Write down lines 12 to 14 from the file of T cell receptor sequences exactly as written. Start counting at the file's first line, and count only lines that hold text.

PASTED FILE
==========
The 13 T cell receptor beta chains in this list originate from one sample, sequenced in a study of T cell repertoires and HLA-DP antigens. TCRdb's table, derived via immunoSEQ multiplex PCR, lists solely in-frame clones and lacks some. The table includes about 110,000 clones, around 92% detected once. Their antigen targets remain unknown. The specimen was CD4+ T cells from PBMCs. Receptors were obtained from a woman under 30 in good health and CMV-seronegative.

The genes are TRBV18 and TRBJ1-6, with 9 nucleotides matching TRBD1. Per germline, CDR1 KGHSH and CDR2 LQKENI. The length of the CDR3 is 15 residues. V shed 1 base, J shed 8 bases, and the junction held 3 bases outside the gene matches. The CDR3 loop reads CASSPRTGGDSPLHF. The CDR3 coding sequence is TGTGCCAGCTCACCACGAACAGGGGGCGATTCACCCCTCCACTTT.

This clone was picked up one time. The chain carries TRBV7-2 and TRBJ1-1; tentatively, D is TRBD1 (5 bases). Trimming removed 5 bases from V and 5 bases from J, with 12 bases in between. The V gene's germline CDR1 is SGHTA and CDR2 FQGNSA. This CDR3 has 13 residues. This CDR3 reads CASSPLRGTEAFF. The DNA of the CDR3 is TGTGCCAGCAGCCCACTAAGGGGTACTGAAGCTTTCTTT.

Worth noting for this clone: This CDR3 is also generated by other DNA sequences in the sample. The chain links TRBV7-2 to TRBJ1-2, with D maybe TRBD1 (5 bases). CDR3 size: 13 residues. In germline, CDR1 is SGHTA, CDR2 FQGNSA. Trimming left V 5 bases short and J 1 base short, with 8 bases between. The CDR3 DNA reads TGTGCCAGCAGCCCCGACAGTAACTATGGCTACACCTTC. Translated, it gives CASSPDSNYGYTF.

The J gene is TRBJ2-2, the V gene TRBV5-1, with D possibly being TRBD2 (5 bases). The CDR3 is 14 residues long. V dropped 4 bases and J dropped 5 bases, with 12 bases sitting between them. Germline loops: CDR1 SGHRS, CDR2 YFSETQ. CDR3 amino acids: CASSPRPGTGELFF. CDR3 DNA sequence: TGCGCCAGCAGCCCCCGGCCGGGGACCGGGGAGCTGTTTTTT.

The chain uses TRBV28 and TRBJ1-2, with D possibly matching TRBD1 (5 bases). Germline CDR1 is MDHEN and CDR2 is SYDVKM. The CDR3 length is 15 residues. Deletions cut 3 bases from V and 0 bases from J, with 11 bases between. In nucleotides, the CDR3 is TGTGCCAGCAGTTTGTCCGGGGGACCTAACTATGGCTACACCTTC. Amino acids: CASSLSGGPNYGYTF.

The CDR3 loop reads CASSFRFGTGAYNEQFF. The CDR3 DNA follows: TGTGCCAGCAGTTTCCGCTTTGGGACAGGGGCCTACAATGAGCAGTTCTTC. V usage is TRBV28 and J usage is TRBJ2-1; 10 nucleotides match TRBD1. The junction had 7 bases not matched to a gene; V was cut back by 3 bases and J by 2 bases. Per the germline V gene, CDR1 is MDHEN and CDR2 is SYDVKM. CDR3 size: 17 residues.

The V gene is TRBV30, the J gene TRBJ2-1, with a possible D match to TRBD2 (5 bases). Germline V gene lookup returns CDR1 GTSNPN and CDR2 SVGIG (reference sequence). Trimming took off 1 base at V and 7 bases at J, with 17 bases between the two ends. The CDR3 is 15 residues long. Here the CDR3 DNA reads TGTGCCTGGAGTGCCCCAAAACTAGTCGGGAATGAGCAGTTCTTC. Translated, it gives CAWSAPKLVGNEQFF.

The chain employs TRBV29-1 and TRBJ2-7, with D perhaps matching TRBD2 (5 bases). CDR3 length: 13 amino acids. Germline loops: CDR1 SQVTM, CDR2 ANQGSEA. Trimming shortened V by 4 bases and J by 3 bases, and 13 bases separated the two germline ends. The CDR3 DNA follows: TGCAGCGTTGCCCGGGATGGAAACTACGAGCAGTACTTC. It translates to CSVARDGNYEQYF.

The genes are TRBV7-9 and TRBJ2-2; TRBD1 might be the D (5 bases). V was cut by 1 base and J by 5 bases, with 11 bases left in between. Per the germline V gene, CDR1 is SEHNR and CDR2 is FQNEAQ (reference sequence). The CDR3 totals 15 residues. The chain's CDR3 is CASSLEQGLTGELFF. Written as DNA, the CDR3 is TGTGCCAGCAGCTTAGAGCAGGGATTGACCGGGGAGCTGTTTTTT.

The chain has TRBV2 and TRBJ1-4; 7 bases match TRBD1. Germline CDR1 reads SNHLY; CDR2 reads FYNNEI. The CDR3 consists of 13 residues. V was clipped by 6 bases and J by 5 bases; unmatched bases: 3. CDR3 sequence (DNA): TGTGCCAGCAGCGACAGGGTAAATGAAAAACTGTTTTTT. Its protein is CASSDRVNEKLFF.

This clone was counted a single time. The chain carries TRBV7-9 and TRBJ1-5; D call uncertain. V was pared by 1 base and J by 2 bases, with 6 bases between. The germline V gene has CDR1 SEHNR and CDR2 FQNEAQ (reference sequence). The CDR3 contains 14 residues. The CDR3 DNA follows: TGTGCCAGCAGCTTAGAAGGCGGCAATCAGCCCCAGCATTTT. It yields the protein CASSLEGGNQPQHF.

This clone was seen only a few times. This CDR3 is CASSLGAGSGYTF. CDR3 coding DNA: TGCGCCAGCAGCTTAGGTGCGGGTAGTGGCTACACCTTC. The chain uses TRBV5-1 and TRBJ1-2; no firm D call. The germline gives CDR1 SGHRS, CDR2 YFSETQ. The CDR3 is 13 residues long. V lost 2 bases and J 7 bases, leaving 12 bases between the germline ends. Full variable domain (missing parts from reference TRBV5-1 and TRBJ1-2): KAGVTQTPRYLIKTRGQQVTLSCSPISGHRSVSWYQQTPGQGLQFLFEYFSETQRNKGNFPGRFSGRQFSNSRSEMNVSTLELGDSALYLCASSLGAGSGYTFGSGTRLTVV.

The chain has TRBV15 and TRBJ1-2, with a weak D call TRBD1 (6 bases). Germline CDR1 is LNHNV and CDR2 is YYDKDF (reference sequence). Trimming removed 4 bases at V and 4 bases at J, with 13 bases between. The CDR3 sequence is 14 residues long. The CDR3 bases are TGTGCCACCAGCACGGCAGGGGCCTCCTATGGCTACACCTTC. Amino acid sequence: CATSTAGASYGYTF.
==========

This clone was counted a single time. The chain carries TRBV7-9 and TRBJ1-5; D call uncertain. V was pared by 1 base and J by 2 bases, with 6 bases between. The germline V gene has CDR1 SEHNR and CDR2 FQNEAQ (reference sequence). The CDR3 contains 14 residues. The CDR3 DNA follows: TGTGCCAGCAGCTTAGAAGGCGGCAATCAGCCCCAGCATTTT. It yields the protein CASSLEGGNQPQHF.

This clone was seen only a few times. This CDR3 is CASSLGAGSGYTF. CDR3 coding DNA: TGCGCCAGCAGCTTAGGTGCGGGTAGTGGCTACACCTTC. The chain uses TRBV5-1 and TRBJ1-2; no firm D call. The germline gives CDR1 SGHRS, CDR2 YFSETQ. The CDR3 is 13 residues long. V lost 2 bases and J 7 bases, leaving 12 bases between the germline ends. Full variable domain (missing parts from reference TRBV5-1 and TRBJ1-2): KAGVTQTPRYLIKTRGQQVTLSCSPISGHRSVSWYQQTPGQGLQFLFEYFSETQRNKGNFPGRFSGRQFSNSRSEMNVSTLELGDSALYLCASSLGAGSGYTFGSGTRLTVV.

The chain has TRBV15 and TRBJ1-2, with a weak D call TRBD1 (6 bases). Germline CDR1 is LNHNV and CDR2 is YYDKDF (reference sequence). Trimming removed 4 bases at V and 4 bases at J, with 13 bases between. The CDR3 sequence is 14 residues long. The CDR3 bases are TGTGCCACCAGCACGGCAGGGGCCTCCTATGGCTACACCTTC. Amino acid sequence: CATSTAGASYGYTF.